Paul Emery

Paul Emery

12/11/1916 - 3/2/1992

An innovative and visionary designer and engineer, many of Paul's ideas where decades ahead of their time but lack of resouces meant that they were never properly realised. Drove in the 1956 British Grand Prix.

Paul's father, George Emery, began building racing specials in the 1930s. Paul worked as an apprentice in his father's workshop however they frequently fell out and whent hey did, Paul would go and work over at Alta.

After the war the pair built a prototype single-seater called an Emeryson, powered by a 1934 Lagonda Rapier engine that was reduced to 1087cc and fitted with two stage supercharging. The car was very quick and it was hired out to Eric Winterbottom in 1947 for the race at the Gransden Lodge airfield circuit which he won.

Paul, like his father was innovative and visionary. Many of his ideas where decades ahead of their time but lack of resouces meant that they were never properly realised.

The 500cc F3 class was very popular in Britain around 1950 and Pauldesigned a front-wheel drive car with disc brakes. These cars were quite successful until the new F3 regualtions made the class too costly and too professional.

So in 1953 he decided to convert one of his 500s into an F2 car. The resultant Emeryson Special was driven by none other than Colin Chapman in his only F1 start at the 1954 International Trophy. The car was fitted with an Aston Martin LB6 6-cylinder engine that Paul reduced to 2 litres. He also devised a complex system for lowering the prop shaft and hence the driver's seating position. The lengthened chassis was fitted with wishbone IFS and coil-sprung de Dion rear.

Unreliable and uncompetetive, the car benefitted from the fitting of a second-hand Alta engine and an ENV pre-selector gearboc. With the 2.5 litre F1 regulations, Paul bored the engine out to 2471cc and entered a number of British races.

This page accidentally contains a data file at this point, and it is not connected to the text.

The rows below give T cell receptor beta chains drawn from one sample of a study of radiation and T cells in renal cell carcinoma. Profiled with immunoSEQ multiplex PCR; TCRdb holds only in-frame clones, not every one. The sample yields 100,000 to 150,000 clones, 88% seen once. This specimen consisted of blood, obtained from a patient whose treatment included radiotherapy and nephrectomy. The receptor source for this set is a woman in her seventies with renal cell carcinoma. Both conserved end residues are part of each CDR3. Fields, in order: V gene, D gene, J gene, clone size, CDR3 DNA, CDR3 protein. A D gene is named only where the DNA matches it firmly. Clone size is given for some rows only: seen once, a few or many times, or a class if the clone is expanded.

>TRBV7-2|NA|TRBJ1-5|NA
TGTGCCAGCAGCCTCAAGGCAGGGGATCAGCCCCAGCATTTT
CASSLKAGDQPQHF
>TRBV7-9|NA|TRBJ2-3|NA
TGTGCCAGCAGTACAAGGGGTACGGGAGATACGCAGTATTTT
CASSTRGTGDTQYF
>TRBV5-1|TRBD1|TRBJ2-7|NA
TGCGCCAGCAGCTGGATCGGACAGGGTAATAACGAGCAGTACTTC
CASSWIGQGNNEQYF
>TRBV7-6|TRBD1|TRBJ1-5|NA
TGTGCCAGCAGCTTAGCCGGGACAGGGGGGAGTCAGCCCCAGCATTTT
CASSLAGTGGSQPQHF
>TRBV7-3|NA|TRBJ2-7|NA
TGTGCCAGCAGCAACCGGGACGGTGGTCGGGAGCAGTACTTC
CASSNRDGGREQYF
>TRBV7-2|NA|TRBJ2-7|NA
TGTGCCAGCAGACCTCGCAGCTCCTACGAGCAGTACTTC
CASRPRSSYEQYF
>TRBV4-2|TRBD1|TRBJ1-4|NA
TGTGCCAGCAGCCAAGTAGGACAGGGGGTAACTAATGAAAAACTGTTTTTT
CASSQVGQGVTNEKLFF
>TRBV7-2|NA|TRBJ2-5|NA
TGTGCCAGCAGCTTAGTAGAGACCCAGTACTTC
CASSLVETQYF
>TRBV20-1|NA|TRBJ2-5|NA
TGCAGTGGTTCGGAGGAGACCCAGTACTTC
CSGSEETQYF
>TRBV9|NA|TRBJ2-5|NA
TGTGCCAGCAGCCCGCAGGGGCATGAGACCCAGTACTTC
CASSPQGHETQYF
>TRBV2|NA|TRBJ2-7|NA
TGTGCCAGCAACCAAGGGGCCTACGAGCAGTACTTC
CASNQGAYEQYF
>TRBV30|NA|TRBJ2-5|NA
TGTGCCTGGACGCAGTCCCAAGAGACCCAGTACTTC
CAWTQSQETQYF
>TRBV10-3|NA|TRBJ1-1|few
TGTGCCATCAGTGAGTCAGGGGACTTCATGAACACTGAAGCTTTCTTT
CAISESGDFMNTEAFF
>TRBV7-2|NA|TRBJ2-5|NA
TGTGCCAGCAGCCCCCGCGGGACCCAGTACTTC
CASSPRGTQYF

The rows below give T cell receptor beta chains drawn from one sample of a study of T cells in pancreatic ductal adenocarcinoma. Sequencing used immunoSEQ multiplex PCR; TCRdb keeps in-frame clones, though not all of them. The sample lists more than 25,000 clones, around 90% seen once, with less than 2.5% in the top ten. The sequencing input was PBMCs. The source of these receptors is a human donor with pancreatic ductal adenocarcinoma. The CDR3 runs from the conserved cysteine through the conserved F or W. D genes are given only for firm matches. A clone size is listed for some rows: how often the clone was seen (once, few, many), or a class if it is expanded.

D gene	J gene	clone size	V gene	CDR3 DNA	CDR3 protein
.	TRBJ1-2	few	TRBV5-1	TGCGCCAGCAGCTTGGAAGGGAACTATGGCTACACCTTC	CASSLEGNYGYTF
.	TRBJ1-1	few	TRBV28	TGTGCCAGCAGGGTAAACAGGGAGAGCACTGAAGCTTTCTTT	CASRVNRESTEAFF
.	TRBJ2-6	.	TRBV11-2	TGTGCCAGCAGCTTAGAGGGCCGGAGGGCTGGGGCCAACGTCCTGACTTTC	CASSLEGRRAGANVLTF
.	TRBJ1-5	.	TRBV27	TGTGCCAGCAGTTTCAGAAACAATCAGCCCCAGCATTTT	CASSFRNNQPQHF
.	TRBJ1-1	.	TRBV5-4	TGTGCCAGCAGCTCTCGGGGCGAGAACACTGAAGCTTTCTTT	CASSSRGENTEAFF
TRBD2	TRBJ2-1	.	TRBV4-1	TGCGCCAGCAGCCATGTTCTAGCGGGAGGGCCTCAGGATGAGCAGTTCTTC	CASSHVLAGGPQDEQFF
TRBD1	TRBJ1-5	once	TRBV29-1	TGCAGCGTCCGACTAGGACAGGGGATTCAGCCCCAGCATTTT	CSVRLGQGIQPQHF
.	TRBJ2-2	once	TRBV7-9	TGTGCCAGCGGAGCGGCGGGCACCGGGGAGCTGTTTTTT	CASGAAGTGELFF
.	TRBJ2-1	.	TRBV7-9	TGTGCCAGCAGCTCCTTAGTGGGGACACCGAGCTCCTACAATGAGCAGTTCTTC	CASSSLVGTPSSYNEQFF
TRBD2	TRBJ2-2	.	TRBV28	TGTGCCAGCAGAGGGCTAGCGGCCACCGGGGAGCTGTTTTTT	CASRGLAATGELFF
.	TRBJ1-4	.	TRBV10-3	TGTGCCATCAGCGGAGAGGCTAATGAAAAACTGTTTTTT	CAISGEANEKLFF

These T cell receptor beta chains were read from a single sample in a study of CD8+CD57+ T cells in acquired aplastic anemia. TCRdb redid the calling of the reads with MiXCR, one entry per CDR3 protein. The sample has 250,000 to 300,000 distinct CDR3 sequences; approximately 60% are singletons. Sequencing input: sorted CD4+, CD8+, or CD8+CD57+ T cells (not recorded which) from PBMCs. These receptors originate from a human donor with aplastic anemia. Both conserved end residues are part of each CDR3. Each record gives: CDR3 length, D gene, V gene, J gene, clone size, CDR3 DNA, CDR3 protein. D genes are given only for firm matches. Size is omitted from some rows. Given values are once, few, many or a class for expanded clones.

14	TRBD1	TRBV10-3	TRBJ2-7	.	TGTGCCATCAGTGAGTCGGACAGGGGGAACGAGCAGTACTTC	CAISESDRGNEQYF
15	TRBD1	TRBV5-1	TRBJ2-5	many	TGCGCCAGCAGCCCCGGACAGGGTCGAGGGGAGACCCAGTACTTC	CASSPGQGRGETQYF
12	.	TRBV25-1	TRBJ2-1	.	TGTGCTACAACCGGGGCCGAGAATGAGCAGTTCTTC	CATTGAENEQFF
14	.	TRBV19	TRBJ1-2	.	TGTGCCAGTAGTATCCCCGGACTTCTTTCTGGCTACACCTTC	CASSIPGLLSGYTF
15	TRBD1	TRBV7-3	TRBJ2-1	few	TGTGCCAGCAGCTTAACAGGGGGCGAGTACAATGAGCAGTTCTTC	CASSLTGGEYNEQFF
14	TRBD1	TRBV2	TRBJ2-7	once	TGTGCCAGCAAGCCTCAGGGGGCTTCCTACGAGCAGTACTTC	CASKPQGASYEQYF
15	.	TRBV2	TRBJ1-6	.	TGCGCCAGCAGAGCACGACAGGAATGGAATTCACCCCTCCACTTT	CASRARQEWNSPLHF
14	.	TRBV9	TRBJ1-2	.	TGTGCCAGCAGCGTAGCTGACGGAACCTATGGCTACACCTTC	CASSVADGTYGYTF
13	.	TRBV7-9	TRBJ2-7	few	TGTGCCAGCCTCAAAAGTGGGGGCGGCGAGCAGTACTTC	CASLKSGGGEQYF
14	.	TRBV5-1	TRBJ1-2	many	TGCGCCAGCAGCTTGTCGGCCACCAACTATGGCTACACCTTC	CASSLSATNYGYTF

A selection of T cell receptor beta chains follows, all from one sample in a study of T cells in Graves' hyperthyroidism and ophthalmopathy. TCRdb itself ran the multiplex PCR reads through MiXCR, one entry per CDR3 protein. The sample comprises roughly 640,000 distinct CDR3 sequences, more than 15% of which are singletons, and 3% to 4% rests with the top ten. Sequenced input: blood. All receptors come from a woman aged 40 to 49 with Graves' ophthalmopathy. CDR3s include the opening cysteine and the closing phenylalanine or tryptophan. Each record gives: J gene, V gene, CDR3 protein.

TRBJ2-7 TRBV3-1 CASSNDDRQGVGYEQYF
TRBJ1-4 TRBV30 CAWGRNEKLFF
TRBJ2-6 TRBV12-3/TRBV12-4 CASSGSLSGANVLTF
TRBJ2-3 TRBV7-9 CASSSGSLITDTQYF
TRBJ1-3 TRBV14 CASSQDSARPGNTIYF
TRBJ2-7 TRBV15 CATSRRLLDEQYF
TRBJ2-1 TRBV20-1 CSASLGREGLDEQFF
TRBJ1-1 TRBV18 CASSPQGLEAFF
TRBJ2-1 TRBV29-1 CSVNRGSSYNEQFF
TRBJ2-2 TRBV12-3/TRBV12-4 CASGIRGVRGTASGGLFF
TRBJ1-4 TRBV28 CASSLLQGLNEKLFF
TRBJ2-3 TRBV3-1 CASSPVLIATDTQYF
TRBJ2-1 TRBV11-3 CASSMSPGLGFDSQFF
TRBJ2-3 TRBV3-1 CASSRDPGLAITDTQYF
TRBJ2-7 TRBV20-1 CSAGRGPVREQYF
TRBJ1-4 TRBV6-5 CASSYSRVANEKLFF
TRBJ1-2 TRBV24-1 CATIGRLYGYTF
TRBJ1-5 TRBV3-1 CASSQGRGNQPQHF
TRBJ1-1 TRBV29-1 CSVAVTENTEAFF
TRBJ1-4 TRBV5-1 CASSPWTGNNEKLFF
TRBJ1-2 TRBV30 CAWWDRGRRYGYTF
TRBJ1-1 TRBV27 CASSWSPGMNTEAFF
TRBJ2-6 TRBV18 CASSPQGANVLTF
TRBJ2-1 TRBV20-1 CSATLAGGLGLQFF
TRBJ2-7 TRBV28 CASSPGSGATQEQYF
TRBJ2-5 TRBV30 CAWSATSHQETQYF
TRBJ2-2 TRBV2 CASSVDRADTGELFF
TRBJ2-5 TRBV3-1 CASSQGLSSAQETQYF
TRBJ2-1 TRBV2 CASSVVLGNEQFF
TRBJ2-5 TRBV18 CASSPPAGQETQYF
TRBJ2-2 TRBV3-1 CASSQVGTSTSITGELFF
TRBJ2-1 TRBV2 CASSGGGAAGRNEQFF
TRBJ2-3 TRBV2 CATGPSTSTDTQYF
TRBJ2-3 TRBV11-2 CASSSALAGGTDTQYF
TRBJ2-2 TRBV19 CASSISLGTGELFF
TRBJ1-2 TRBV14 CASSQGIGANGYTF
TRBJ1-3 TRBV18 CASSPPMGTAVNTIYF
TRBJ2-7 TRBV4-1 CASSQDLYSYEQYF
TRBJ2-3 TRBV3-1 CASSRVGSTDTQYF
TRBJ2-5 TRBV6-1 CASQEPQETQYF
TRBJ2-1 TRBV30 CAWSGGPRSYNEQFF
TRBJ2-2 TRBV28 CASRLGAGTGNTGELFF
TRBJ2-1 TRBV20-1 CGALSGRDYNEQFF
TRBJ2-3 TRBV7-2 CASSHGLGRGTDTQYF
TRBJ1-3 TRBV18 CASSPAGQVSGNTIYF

What had been bit of a joke in 1954 was suddenly on the pace into 1955 and further improved in 1956. Especially good on tight twisty circuits, even giving Moss in a 250F a good race at Crystal Palace, leading for a time before ending up a fine second.

For the British GP at Silverstone circuit, the three-year-old self-built spcial outqualified the 250Fs of Maglioli, Godia, Rosier and Brabham as well as the Gordini of Da Silva Ramos. In the race however, ignition trouble forced his retirement after just four laps.

It all looked very promissing though unfortunately it was not to be. In 1957 he slotted in a 2.4-litre Jaguar XK engine fitted with a fuel injection system of his own design, but he only ran it once at Goodwood before selling it to Roberta Cowell who enjoyed various Ladies Class winds in hill-climbs. Roberta was an ex-fighter pilot who had a sex change (See else where on the site). Eventually it was converted to a sports car and still survives in France somewhere.

By this time Emery had become involved in various projects that diverted his focus away from GP racing. In 1958 he turned his attention to racing Connaughts for a new team owner by the name of Bernie Ecclestone.

In 1960 a group of racers agreed to fund the construction of a new series of Emeryson cars. The team took over the Connaught factory in Send, near Woking, in Surrey and started out with an F2 car and in 1961 built a Coventry Climax-engined F1 car. Several cars were sold to the Ecurie Nationale Belge. A Formula Junior car proved to be quite competitive and a young Mike Spence made his F1 debut with an Emeryson.

Emeryson Ltd was sold to Hugh Powell, an American, in 1961. Emery agreed to stay on as the designer. For 1962 Powell established Scirocco-Powell Racing. 'Emerysons' were renamed Sciroccos and fitted with BRM engines. Emery remained involved until the end of the year. He then turned his attention to engine-tuning while his son Peter carried on the family tradition of building racing cars with the Formula Junior Elfin.

Paul Emery and Willy Griffiths then went to work on the Hillman Imp, preparing and tuning them for road and competiton use.

hr

Leave a comment

Comments